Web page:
Raheem Sterling has been awarded an MBE by the Queen in recognition of his leadership role in challenging racial inequality around the world. He was honoured alongside Liverpool midfielder Jordan Henderson, for his collaboration with the NHS in the wake of the coronavirus pandemic
Sterling’s efforts in the fight against racism have been heroic. The Manchester City midfielder has been on the receiving end of abuse on several occasions. Whether on duty with the club or with the national team, he has often been singled out for abuse as if to intimidate him into submission.
But the winger has remained resolute, sometimes acting as a lone voice crying in the wilderness. This has usually drawn attention to him with the media sometimes stoking the fans by unfairly criticising him for his performances on the pitch.
Sterling has fought back by highlighting the media’s perception of black people as a key contributor to the problem. This put the spotlight squarely on the media, challenging journalists to stop stereotyping people of colour or any other societal group for that matter.
He was one of the most outspoken celebrities during protests that gripped the United States last year and spread to other parts of the world, as a result of the chilling murder of George Floyd by a policeman in the US.
Following the outbreak of Covid-19 last year, in an interview with the BBC Sterling said:
“I know this might sound a little bit cheesy but the only disease right now is the racism that we are fighting. This is the most important thing at this moment in time because this is something that is happening for years and years. Just like the pandemic, we want to find a solution to stop it.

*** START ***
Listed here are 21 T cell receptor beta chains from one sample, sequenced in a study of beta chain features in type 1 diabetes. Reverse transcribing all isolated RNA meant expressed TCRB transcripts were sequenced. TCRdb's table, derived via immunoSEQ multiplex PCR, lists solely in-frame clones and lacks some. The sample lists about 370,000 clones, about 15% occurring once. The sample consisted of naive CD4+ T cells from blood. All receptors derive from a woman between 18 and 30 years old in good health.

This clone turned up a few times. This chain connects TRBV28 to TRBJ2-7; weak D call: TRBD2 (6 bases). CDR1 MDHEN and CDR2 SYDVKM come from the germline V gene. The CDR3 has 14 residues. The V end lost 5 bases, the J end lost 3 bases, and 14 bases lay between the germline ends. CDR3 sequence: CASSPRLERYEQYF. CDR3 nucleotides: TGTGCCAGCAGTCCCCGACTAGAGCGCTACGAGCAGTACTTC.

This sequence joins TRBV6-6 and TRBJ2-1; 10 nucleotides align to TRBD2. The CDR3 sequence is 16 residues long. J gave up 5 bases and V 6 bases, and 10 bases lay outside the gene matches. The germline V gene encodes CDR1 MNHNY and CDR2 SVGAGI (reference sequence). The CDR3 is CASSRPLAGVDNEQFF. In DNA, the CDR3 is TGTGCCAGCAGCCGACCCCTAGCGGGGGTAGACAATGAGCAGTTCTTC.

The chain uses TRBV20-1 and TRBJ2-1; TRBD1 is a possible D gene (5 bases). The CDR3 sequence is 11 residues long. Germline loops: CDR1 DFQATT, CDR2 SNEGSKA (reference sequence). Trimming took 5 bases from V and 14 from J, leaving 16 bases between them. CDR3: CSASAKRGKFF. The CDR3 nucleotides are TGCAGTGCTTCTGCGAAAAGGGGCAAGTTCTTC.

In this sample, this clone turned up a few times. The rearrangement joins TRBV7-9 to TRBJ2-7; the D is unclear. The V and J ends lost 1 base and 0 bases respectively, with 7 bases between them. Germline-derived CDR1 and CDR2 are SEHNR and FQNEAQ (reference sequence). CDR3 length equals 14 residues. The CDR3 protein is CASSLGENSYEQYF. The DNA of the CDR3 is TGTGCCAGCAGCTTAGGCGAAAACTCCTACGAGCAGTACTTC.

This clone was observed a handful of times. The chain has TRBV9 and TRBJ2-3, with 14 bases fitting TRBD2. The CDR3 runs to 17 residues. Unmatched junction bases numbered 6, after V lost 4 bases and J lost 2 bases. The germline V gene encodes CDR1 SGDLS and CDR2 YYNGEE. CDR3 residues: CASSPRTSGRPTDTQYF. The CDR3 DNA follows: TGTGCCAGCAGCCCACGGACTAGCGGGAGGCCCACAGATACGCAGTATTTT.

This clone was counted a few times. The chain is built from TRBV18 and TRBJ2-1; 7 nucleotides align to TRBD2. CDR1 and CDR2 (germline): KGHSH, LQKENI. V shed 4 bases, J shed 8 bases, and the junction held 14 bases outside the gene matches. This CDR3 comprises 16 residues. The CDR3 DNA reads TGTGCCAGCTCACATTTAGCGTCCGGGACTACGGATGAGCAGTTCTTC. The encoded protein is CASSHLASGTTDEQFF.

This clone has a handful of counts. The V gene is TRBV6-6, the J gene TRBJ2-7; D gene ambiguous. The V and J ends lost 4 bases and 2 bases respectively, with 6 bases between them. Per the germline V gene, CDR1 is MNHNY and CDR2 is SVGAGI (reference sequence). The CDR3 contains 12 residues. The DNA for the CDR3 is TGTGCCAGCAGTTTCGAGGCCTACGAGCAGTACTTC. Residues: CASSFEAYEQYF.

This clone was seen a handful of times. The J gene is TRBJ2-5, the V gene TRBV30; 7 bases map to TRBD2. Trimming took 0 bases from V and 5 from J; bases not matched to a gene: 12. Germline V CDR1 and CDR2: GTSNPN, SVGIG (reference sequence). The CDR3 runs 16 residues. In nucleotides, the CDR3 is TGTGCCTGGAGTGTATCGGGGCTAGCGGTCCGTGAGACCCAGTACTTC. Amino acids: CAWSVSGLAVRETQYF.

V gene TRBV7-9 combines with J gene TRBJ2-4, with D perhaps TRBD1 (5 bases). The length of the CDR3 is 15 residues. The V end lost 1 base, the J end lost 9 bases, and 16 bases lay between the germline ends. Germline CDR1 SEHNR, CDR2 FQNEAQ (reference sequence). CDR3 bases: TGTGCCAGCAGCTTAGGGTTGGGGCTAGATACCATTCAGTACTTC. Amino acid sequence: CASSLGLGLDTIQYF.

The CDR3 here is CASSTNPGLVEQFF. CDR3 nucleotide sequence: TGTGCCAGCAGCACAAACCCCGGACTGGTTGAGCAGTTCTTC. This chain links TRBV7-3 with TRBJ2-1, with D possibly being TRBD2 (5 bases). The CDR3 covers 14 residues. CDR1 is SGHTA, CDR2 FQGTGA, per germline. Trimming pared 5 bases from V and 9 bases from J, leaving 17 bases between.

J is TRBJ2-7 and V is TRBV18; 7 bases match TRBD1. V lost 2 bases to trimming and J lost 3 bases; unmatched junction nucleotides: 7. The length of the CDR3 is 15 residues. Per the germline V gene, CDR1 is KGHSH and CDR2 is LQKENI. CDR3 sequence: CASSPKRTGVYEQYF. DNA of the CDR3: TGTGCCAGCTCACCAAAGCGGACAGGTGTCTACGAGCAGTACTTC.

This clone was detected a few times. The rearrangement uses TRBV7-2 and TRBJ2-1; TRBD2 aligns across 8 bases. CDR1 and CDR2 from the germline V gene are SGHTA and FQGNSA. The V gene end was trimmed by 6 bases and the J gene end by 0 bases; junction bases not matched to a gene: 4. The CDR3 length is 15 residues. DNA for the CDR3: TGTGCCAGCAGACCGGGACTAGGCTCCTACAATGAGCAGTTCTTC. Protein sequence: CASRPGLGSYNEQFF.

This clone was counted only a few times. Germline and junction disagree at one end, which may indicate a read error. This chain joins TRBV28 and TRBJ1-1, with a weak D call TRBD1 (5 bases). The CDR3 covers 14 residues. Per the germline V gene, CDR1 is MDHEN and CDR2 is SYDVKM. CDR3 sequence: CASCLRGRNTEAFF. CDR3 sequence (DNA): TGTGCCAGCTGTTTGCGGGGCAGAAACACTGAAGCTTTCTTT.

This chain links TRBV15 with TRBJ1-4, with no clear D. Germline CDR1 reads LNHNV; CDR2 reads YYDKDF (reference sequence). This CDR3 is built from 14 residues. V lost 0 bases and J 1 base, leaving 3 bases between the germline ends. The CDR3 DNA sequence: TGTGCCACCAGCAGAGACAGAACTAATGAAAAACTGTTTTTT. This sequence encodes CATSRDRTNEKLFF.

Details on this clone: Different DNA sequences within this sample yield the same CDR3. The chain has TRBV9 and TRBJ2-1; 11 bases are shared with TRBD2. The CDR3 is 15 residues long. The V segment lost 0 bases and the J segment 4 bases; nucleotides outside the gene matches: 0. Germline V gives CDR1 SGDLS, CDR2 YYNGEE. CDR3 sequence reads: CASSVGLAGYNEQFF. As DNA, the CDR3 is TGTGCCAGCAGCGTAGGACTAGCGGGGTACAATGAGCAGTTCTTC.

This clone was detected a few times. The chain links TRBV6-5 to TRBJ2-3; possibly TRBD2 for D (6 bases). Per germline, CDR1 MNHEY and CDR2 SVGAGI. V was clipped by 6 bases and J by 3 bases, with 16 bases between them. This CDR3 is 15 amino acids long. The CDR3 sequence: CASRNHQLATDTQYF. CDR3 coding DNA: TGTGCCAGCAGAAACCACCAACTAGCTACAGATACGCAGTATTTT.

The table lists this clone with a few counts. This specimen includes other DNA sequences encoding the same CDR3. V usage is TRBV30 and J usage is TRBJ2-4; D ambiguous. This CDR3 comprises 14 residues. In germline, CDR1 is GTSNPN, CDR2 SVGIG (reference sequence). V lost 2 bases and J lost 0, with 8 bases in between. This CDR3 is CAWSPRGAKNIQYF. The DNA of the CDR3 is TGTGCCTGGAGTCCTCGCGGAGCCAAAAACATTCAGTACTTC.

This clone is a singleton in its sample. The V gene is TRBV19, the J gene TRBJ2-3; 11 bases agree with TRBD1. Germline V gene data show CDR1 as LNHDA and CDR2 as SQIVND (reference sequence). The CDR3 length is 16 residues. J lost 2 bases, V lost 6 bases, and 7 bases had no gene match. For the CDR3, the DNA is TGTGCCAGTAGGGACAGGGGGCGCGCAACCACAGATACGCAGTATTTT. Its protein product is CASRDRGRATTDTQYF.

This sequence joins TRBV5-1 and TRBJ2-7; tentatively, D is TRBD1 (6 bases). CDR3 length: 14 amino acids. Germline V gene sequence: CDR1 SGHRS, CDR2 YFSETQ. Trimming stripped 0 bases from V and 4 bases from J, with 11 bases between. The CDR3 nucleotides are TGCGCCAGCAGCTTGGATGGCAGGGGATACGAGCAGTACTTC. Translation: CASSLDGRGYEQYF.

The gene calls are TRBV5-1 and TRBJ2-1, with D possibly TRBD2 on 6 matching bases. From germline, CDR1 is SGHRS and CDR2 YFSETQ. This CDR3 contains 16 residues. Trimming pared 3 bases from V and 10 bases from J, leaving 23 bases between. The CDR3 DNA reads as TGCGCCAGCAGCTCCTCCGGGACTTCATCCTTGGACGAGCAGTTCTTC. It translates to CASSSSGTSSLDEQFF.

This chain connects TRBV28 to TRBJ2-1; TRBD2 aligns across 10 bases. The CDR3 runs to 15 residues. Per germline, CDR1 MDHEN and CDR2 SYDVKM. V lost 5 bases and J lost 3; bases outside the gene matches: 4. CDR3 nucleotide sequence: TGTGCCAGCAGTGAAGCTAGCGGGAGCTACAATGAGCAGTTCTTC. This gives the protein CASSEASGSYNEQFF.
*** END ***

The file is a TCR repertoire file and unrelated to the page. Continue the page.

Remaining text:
He also plays a leadership role among professional players. Last year he counselled fellow players against walking off the pitch in the event of racial abuse. He has also proposed the establishment of a player-led anti-racism task force to help solve the problem.
The winger believes it is now time for concrete action that will banish the scourge of racism from sport and the wider society once and for all. He feels the victims of such injustice in society have had enough.
“There’s only so much communities and other backgrounds can take – especially black people. It’s been going on for hundreds of years and people are tired and people are ready for change. This is something that needs more than just talking. We need to actually implement change and highlight the places that do need changes.
“But this is something that I will continue to do, spark these debates and get people in my industry looking at themselves and thinking what they can do to give people an equal chance in this country,” Sterling said.
The 26-year-old has pledged to continue to speak out in the hope that will help bring a lasting change. In a way, the England international has become a modern freedom fighter.
He may not be as popular as the likes of Martin Luther King Jr, Mahatma Gandhi or Nelson Mandela. But his courage to speak up against a societal plague and the willingness to play a leading role in finding a solution is deserving of the MBE.
That should not be the crowning moment for the course though. It should rather serve as a spur to do more. The real victory will be secured when we begin to see each other as one and the same, regardless of skin colour.
Else, if we continue to tread this path and refuse to see each other as one, we will all suffer the consequences. Like Dr Martin Luther King, Jr. once said:
“We must learn to live together as brothers or perish together as fools.”
Dr. King dreamt of the realisation of what Sterling and many others are still fighting for today in the 1960s when he said:
“I have a dream that my four little children will one day live in a nation where they will not be judged by the colour of their skin, but by the content of their character.”
How tragic that in 2021, a section of mankind still judges other humans by the colour of their skin.
In the end, we all must realise, there’s only one race. And that’s the human race!
Raheem Sterling, MBE.